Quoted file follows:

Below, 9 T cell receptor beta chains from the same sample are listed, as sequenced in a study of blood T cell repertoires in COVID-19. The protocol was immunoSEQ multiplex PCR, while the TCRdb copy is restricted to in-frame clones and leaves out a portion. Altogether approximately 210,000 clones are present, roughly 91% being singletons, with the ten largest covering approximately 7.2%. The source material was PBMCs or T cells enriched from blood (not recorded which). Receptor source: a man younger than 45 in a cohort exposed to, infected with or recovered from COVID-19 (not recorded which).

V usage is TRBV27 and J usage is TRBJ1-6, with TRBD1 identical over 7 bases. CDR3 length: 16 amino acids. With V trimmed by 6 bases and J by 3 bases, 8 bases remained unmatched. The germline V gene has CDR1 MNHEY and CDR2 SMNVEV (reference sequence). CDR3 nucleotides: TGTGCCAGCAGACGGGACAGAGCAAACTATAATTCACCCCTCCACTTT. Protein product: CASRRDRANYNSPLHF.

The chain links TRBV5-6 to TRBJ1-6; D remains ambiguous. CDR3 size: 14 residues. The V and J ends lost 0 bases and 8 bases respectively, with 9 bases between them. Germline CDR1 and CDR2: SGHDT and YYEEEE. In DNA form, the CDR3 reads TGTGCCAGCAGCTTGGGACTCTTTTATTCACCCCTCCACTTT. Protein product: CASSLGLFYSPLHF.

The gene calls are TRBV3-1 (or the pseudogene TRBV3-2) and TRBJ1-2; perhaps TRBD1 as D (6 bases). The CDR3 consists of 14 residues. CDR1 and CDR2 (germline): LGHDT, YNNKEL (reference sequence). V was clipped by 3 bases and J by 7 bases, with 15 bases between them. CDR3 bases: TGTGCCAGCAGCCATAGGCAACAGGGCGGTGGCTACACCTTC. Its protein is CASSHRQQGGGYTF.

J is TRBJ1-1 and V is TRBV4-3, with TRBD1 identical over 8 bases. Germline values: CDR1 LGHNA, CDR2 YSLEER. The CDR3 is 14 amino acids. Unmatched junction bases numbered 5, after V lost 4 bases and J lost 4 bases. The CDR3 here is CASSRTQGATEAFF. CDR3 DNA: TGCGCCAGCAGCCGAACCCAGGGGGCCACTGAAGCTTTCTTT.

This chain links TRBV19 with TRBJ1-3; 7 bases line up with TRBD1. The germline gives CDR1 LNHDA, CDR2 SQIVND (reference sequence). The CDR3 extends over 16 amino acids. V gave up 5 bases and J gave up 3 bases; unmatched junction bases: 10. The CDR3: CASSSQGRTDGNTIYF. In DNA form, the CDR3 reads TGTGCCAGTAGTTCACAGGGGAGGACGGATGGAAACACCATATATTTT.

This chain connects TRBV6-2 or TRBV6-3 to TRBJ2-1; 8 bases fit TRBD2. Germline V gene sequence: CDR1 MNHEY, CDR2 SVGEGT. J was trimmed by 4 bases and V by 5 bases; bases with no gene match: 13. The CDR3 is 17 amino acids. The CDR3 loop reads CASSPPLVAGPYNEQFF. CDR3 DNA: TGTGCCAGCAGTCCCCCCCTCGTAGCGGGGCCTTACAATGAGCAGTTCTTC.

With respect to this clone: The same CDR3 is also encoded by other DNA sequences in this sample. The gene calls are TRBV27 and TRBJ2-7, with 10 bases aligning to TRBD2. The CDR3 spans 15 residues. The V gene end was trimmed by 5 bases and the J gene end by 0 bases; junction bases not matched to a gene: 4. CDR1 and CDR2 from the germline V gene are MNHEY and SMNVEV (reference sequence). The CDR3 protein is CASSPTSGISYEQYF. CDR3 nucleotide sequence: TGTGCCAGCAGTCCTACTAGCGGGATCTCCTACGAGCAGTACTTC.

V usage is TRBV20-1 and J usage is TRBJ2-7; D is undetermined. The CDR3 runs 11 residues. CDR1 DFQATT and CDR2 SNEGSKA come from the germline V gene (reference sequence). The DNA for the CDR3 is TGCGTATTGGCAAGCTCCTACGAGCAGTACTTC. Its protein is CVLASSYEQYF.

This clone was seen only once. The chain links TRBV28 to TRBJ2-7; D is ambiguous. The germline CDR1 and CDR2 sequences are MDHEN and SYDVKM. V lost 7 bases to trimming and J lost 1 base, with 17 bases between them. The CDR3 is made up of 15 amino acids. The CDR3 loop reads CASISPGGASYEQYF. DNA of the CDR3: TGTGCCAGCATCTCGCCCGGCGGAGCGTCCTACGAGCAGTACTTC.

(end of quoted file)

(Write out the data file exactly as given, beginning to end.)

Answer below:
Below, 9 T cell receptor beta chains from the same sample are listed, as sequenced in a study of blood T cell repertoires in COVID-19. The protocol was immunoSEQ multiplex PCR, while the TCRdb copy is restricted to in-frame clones and leaves out a portion. Altogether approximately 210,000 clones are present, roughly 91% being singletons, with the ten largest covering approximately 7.2%. The source material was PBMCs or T cells enriched from blood (not recorded which). Receptor source: a man younger than 45 in a cohort exposed to, infected with or recovered from COVID-19 (not recorded which).

V usage is TRBV27 and J usage is TRBJ1-6, with TRBD1 identical over 7 bases. CDR3 length: 16 amino acids. With V trimmed by 6 bases and J by 3 bases, 8 bases remained unmatched. The germline V gene has CDR1 MNHEY and CDR2 SMNVEV (reference sequence). CDR3 nucleotides: TGTGCCAGCAGACGGGACAGAGCAAACTATAATTCACCCCTCCACTTT. Protein product: CASRRDRANYNSPLHF.

The chain links TRBV5-6 to TRBJ1-6; D remains ambiguous. CDR3 size: 14 residues. The V and J ends lost 0 bases and 8 bases respectively, with 9 bases between them. Germline CDR1 and CDR2: SGHDT and YYEEEE. In DNA form, the CDR3 reads TGTGCCAGCAGCTTGGGACTCTTTTATTCACCCCTCCACTTT. Protein product: CASSLGLFYSPLHF.

The gene calls are TRBV3-1 (or the pseudogene TRBV3-2) and TRBJ1-2; perhaps TRBD1 as D (6 bases). The CDR3 consists of 14 residues. CDR1 and CDR2 (germline): LGHDT, YNNKEL (reference sequence). V was clipped by 3 bases and J by 7 bases, with 15 bases between them. CDR3 bases: TGTGCCAGCAGCCATAGGCAACAGGGCGGTGGCTACACCTTC. Its protein is CASSHRQQGGGYTF.

J is TRBJ1-1 and V is TRBV4-3, with TRBD1 identical over 8 bases. Germline values: CDR1 LGHNA, CDR2 YSLEER. The CDR3 is 14 amino acids. Unmatched junction bases numbered 5, after V lost 4 bases and J lost 4 bases. The CDR3 here is CASSRTQGATEAFF. CDR3 DNA: TGCGCCAGCAGCCGAACCCAGGGGGCCACTGAAGCTTTCTTT.

This chain links TRBV19 with TRBJ1-3; 7 bases line up with TRBD1. The germline gives CDR1 LNHDA, CDR2 SQIVND (reference sequence). The CDR3 extends over 16 amino acids. V gave up 5 bases and J gave up 3 bases; unmatched junction bases: 10. The CDR3: CASSSQGRTDGNTIYF. In DNA form, the CDR3 reads TGTGCCAGTAGTTCACAGGGGAGGACGGATGGAAACACCATATATTTT.

This chain connects TRBV6-2 or TRBV6-3 to TRBJ2-1; 8 bases fit TRBD2. Germline V gene sequence: CDR1 MNHEY, CDR2 SVGEGT. J was trimmed by 4 bases and V by 5 bases; bases with no gene match: 13. The CDR3 is 17 amino acids. The CDR3 loop reads CASSPPLVAGPYNEQFF. CDR3 DNA: TGTGCCAGCAGTCCCCCCCTCGTAGCGGGGCCTTACAATGAGCAGTTCTTC.

With respect to this clone: The same CDR3 is also encoded by other DNA sequences in this sample. The gene calls are TRBV27 and TRBJ2-7, with 10 bases aligning to TRBD2. The CDR3 spans 15 residues. The V gene end was trimmed by 5 bases and the J gene end by 0 bases; junction bases not matched to a gene: 4. CDR1 and CDR2 from the germline V gene are MNHEY and SMNVEV (reference sequence). The CDR3 protein is CASSPTSGISYEQYF. CDR3 nucleotide sequence: TGTGCCAGCAGTCCTACTAGCGGGATCTCCTACGAGCAGTACTTC.

V usage is TRBV20-1 and J usage is TRBJ2-7; D is undetermined. The CDR3 runs 11 residues. CDR1 DFQATT and CDR2 SNEGSKA come from the germline V gene (reference sequence). The DNA for the CDR3 is TGCGTATTGGCAAGCTCCTACGAGCAGTACTTC. Its protein is CVLASSYEQYF.

This clone was seen only once. The chain links TRBV28 to TRBJ2-7; D is ambiguous. The germline CDR1 and CDR2 sequences are MDHEN and SYDVKM. V lost 7 bases to trimming and J lost 1 base, with 17 bases between them. The CDR3 is made up of 15 amino acids. The CDR3 loop reads CASISPGGASYEQYF. DNA of the CDR3: TGTGCCAGCATCTCGCCCGGCGGAGCGTCCTACGAGCAGTACTTC.